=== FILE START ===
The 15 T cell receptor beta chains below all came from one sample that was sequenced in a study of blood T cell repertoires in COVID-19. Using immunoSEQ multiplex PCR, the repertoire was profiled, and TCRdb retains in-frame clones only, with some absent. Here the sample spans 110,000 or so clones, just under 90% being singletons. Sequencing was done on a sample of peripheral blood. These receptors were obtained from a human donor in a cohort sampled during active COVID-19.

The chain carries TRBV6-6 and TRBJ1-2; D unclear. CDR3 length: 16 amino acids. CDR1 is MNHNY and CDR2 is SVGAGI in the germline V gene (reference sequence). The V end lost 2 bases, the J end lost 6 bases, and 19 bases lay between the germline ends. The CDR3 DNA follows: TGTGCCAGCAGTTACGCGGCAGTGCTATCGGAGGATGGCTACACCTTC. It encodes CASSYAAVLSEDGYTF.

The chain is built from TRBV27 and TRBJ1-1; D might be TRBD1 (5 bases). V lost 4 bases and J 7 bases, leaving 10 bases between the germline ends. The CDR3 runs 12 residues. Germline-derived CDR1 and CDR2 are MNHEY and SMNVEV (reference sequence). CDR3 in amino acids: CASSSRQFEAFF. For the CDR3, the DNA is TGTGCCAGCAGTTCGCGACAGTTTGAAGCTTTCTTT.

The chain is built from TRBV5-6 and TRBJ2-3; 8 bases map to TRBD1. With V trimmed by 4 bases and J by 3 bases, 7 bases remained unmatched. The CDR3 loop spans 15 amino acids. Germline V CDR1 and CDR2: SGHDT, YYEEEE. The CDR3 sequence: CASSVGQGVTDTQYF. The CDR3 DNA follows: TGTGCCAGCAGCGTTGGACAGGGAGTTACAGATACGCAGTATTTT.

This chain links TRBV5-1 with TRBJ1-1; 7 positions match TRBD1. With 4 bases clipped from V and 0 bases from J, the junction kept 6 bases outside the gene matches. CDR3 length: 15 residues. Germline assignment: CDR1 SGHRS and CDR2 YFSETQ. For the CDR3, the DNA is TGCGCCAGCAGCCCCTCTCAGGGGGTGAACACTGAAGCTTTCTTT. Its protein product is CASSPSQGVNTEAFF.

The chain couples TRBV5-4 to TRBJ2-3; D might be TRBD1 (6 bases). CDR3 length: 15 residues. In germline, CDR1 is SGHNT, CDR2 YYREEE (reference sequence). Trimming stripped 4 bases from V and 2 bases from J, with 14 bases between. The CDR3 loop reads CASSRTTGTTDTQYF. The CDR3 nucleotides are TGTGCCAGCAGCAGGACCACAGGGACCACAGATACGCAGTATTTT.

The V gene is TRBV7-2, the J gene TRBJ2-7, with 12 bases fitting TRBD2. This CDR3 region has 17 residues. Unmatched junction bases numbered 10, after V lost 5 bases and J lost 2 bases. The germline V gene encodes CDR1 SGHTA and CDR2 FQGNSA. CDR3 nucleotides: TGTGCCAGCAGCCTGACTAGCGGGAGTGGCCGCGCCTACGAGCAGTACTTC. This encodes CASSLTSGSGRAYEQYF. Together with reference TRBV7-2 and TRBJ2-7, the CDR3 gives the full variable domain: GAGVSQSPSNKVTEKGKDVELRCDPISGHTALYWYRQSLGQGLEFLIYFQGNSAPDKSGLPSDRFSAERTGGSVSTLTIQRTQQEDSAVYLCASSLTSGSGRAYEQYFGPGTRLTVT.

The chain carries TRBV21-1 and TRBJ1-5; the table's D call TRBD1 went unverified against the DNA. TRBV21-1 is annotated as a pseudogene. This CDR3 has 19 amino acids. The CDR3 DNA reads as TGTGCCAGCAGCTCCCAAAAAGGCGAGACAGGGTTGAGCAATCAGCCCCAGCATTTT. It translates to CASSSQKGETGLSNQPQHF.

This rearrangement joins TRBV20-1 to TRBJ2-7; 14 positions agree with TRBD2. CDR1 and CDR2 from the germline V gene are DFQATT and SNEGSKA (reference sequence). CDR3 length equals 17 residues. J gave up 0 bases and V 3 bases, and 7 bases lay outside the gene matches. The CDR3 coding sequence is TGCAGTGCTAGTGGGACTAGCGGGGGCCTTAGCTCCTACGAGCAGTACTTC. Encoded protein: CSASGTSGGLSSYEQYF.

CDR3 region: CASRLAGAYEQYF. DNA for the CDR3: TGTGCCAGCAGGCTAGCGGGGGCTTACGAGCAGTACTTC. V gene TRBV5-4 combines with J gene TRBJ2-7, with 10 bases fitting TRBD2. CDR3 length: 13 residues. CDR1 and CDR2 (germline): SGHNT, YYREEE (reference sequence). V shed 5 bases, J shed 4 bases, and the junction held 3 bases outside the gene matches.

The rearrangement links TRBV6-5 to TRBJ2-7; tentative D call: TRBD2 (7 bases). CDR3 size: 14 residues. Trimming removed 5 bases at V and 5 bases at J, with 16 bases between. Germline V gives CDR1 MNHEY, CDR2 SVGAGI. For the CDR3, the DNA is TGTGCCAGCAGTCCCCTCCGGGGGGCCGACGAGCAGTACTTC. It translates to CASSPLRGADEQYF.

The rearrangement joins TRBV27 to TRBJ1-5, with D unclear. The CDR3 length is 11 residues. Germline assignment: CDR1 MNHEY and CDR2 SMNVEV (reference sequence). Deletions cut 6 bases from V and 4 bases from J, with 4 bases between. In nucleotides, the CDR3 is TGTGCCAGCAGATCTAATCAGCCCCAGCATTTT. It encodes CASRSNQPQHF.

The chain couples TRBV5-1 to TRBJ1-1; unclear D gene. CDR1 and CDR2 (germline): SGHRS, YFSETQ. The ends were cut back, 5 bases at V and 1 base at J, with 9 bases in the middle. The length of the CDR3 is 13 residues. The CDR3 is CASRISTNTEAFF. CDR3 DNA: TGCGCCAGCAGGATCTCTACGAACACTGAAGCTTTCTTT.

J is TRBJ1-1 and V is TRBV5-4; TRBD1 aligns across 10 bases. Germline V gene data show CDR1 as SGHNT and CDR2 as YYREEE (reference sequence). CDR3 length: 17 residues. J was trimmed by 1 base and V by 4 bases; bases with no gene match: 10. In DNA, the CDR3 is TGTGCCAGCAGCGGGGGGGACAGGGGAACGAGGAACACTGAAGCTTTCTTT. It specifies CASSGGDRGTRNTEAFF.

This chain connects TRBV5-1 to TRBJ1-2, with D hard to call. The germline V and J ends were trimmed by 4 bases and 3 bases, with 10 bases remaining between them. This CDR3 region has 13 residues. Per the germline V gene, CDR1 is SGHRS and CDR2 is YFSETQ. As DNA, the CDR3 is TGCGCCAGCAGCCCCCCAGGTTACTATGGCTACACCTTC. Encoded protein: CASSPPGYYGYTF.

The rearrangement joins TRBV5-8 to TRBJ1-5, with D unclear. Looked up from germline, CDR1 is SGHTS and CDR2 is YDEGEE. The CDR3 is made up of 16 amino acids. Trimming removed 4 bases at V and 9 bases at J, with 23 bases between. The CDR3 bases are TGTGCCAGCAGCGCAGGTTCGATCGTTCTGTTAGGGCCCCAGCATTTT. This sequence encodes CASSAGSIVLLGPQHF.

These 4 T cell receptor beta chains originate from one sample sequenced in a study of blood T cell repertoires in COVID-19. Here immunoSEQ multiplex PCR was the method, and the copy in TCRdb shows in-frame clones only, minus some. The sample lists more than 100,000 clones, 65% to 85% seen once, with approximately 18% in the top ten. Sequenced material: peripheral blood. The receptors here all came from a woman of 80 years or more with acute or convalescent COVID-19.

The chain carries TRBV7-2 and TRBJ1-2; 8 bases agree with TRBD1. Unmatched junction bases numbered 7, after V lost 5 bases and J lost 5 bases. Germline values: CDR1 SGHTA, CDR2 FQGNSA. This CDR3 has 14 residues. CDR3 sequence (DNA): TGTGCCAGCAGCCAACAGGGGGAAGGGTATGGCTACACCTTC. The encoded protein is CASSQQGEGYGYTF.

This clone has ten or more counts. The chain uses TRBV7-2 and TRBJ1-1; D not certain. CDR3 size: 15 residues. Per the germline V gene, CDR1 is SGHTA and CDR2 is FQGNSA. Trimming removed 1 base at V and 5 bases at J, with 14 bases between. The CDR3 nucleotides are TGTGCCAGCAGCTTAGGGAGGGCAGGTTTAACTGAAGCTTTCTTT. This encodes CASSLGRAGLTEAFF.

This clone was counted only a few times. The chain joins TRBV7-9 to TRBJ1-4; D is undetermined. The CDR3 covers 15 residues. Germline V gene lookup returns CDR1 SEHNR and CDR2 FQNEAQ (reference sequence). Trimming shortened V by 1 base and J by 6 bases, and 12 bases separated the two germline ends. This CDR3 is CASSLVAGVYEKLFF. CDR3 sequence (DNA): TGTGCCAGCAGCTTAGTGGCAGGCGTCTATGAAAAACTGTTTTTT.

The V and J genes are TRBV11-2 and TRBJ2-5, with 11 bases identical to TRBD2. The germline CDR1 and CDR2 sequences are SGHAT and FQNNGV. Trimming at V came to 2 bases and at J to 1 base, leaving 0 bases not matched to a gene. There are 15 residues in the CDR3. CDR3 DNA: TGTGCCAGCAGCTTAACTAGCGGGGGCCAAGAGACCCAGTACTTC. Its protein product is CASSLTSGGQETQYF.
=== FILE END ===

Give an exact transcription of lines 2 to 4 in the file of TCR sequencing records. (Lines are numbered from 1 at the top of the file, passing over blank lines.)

The chain carries TRBV6-6 and TRBJ1-2; D unclear. CDR3 length: 16 amino acids. CDR1 is MNHNY and CDR2 is SVGAGI in the germline V gene (reference sequence). The V end lost 2 bases, the J end lost 6 bases, and 19 bases lay between the germline ends. The CDR3 DNA follows: TGTGCCAGCAGTTACGCGGCAGTGCTATCGGAGGATGGCTACACCTTC. It encodes CASSYAAVLSEDGYTF.

The chain is built from TRBV27 and TRBJ1-1; D might be TRBD1 (5 bases). V lost 4 bases and J 7 bases, leaving 10 bases between the germline ends. The CDR3 runs 12 residues. Germline-derived CDR1 and CDR2 are MNHEY and SMNVEV (reference sequence). CDR3 in amino acids: CASSSRQFEAFF. For the CDR3, the DNA is TGTGCCAGCAGTTCGCGACAGTTTGAAGCTTTCTTT.

The chain is built from TRBV5-6 and TRBJ2-3; 8 bases map to TRBD1. With V trimmed by 4 bases and J by 3 bases, 7 bases remained unmatched. The CDR3 loop spans 15 amino acids. Germline V CDR1 and CDR2: SGHDT, YYEEEE. The CDR3 sequence: CASSVGQGVTDTQYF. The CDR3 DNA follows: TGTGCCAGCAGCGTTGGACAGGGAGTTACAGATACGCAGTATTTT.